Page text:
Some people now believe that the Holocaust is a vile propaganda, and more people are seeing this point of view to be understandable. What we are understanding is the virtual network of information building a facade and veiling the reality away. Turning real people into names and numbers, that is one kind of common ground with the Holocaust and the Internet. It is hard to find out when nowadays Chinese queer literature writers, which are chiefly women, started to resonate with the European Jewish communities during World War II, or when they started to use related metaphors to describe their own current situations. Under certain unspoken regulations and laws in China, queer culture and LGBT+ relationships demonstrations in art and cultural performances are labeled as innormal, pornographic or vulgar contents, therefore indicated to be censored. This is a story of how the Chinese female writers see their creating career in the fate of exile. This nation has a future, and what are considered barriers to this future need to be abandoned.
In May 2018 when there was another wave of tightening censorship, I posted an article Ben Hur: A Gay Movie Under the Regulations of Hays Code on Weibo, one of the biggest social media platform in China, and received over 10,000 views in one week. I was inspired by the documentary film The Celluloid Closet (Epstein, 1995) on how the filmmakers portrayed sexual minorities characters against the Hollywood Production Code, and how it encouraged later film creators and audiences to reach freer gender and sexuality expressions. In the mentioned case of producing the epic historical drama film Ben Hur in 1958, one of the screenwriters Gore Vidal added a lovers’ relationship between the two male leads in the context of character settings. Without any specific indications on the scenes, he led the audience to the hidden text by liberating their interpretations. I wrote down Vidal’s creation story and hoped to encourage more people who read it, as long as the article survives.
Only several months later in October, a Chinese writer Tianyi was reported for her homosexual novel publications, soon arrested, and then sentenced to 10 years and 6 months in first instance, for the crime of making and selling pornographic materials for profit. Tianyi’s incident was like the first received letter to the concentration camp; it planted terror in most witnesses’ hearts. She was reported by a customer of her book, and located by a tracking device in the return package. On the website of a mainstream newspaper, it is described poetically, «A small tracker, laid quietly in the package» (Du, 2019); and the novel authored as “Tianyi” (pen name) was described as “a book without an author name”, in another word the writer identity of Tianyi wasn’t accepted in the news report. In a more plain style of journalism she is merely called «the female criminal» (Wen, 2018). But in the end none of these wider-spread media reports has mentioned the life or creating career of Tianyi before the sentence. I have to try inquiring about it in the online writers community and catch some uncensored memories.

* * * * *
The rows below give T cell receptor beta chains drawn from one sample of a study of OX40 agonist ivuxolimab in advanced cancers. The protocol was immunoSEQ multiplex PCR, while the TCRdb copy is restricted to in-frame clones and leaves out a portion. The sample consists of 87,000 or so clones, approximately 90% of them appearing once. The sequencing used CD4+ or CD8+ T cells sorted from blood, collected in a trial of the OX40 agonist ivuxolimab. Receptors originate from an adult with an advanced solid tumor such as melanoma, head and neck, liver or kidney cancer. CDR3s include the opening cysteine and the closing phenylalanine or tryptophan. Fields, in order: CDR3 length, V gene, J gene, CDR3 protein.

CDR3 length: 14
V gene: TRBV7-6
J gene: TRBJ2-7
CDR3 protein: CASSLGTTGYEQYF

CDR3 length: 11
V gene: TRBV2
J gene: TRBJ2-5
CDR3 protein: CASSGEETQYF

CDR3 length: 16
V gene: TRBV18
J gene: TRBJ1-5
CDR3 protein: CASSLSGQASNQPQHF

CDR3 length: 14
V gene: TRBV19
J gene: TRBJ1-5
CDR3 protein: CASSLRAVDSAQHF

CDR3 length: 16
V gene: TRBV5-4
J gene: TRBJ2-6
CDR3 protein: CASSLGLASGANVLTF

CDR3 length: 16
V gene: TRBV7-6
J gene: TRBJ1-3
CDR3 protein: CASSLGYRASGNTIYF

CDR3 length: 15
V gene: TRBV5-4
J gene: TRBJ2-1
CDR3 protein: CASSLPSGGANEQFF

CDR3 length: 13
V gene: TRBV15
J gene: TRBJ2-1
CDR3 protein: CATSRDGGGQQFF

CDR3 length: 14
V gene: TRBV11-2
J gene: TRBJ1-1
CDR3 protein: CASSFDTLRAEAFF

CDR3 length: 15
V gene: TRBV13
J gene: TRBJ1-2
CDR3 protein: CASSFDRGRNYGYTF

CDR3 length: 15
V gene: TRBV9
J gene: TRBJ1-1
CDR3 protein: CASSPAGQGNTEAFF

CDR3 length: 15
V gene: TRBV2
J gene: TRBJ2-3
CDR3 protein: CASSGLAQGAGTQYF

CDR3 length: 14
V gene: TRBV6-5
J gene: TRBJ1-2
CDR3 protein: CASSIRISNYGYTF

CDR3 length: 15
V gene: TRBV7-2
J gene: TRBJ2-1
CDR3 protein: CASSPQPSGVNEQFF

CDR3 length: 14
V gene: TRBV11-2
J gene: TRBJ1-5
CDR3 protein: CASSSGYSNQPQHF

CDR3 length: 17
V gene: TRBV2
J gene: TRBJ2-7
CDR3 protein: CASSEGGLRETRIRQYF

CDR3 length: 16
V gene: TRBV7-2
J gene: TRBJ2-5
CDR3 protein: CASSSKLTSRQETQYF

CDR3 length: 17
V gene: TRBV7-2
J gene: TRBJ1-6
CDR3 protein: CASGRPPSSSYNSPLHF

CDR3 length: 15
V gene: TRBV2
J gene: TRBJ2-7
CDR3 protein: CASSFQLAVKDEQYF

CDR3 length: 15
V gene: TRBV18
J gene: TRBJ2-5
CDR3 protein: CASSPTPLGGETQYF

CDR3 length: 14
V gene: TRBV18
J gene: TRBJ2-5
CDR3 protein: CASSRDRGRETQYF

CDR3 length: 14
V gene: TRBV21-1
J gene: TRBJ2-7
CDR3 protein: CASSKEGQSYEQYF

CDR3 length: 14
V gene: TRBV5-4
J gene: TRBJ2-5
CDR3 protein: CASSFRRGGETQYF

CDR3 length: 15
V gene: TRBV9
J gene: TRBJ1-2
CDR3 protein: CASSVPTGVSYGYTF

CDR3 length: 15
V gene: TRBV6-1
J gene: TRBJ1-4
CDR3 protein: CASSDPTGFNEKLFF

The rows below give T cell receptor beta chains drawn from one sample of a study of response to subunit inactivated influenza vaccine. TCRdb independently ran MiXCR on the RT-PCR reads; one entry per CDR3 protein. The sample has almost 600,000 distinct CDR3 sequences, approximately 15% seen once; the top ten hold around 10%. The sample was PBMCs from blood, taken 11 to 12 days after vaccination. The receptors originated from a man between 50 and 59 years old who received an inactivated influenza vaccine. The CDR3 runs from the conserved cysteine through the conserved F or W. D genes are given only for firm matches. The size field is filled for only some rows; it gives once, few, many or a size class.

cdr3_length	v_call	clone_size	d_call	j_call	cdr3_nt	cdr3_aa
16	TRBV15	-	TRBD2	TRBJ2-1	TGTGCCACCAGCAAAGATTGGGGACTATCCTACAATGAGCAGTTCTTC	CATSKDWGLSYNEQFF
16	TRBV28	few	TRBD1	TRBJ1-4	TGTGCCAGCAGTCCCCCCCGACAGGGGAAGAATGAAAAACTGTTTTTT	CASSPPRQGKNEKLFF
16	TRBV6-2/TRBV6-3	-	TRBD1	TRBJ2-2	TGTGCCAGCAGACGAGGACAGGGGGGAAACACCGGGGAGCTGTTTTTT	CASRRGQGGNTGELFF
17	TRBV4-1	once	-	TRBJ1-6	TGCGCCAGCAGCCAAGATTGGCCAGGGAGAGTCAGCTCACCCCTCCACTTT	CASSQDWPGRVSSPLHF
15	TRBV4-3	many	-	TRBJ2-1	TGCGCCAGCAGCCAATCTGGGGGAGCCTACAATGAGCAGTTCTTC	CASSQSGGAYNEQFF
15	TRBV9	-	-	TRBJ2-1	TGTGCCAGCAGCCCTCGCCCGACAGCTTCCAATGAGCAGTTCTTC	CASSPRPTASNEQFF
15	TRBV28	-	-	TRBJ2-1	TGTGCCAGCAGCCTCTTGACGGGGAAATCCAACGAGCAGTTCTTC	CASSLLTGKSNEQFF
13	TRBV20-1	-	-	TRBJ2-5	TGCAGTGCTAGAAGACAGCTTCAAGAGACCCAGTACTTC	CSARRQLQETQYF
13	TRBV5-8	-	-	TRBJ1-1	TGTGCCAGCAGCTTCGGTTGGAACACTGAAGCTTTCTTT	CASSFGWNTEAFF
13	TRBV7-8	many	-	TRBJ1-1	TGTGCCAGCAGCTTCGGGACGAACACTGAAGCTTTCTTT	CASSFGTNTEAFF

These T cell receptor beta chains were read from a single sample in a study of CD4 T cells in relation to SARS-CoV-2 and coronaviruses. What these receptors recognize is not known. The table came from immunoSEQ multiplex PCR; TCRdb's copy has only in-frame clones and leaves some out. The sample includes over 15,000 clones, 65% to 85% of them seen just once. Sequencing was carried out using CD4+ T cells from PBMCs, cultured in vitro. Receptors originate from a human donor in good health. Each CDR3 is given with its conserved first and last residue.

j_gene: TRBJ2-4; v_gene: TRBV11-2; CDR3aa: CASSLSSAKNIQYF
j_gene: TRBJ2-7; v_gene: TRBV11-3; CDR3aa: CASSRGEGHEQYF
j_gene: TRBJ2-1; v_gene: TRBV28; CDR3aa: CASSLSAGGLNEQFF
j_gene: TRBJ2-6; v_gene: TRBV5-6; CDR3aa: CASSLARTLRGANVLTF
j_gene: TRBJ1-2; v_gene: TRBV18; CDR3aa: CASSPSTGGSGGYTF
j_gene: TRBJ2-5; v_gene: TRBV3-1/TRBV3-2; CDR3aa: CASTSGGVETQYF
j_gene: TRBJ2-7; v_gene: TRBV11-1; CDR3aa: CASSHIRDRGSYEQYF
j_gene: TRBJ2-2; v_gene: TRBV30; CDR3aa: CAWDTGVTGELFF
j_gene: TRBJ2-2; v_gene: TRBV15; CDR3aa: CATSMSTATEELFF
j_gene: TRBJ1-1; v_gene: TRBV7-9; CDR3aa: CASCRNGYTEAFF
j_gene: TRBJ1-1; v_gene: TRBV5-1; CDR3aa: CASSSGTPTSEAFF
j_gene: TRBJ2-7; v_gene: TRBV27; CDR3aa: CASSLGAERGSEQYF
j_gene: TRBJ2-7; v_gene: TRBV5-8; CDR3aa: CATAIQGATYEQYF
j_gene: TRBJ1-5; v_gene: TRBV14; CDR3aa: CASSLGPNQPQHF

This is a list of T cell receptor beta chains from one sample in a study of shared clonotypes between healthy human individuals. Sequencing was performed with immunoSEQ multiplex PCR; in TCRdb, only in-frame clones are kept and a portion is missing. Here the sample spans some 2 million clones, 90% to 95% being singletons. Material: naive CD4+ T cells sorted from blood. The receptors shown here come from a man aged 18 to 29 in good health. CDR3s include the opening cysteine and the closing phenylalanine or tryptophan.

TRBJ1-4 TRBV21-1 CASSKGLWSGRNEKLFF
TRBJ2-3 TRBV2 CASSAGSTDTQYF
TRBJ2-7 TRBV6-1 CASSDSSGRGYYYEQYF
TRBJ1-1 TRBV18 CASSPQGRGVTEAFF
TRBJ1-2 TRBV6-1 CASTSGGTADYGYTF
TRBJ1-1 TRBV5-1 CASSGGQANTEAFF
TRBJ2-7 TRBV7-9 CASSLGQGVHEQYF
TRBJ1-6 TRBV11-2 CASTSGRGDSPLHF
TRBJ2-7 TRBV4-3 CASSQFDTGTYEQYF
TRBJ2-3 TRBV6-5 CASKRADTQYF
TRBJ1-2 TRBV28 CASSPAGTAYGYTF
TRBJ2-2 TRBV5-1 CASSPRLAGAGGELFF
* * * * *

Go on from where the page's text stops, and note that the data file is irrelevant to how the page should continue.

«I believe Tianyi’s case is genuinely an act of harm, not to one individual, but to all the women engaged in writing. I don’t think we can’t talk about even what-they-called pornography. We are merely not allowed to talk about it. And it’s becoming common sense that things not allowed are things not correct» interviewed writer Ann gave a long reply «I read her novels earlier. From the content to her writing style it’s obvious to find that she’s not someone with much cultural capital. Her works show utterly poor imaginations of the elite life that she could hardly reach in reality. In many of her interviews, I remember she’s in a creating circumstance with severe poverty. Eating only fruits when she couldn’t afford a proper meal, or her fingers were too frozen to type in winter. But she forced herself to produce because it’s the bridge to a tough breakthrough of her life. It’s almost an intuitive demonstration of the difficulties of contemporary women’s creation».
The records of Tianyi’s complete interviews are no longer within my reach anymore. Countless posts of appeals and discussions disappeared on social media, involving accounts forced to cancel. But only in the memories of Tianyi from the interviewed writers, I found the compassion to her as a human in life, and the realization of shared destiny to her as a writer in creation, which have been lost on public media. Even the article I posted appeared to be privileged with ivory tower idealism, when her experience quaked the tragic reality. Legally Tianyi is seen as a victim of an undeveloped rating system for adult contents, and of an outdated publishing law for profit from independent publishing, yet morally she is accused of expressing her sexual fantasies, and by the homosexual romances between men, too. Without a tolerant and open social environment, she can only be listed to hunt down.
On the headlines of newspapers and media platforms, Tianyi was often titled as ‘Tanbi writer’. The term Tanbi (耽美) is considerably the only gay slang accepted by Chinese mainstream media. For a longer period of time, Tanbi enthusiasts were regarded no more curious than a group of social clubs; thus the term stayed neutral, that actually spared from smear by the luck of timing. It is before they have to mask this certain part of identity from accusations.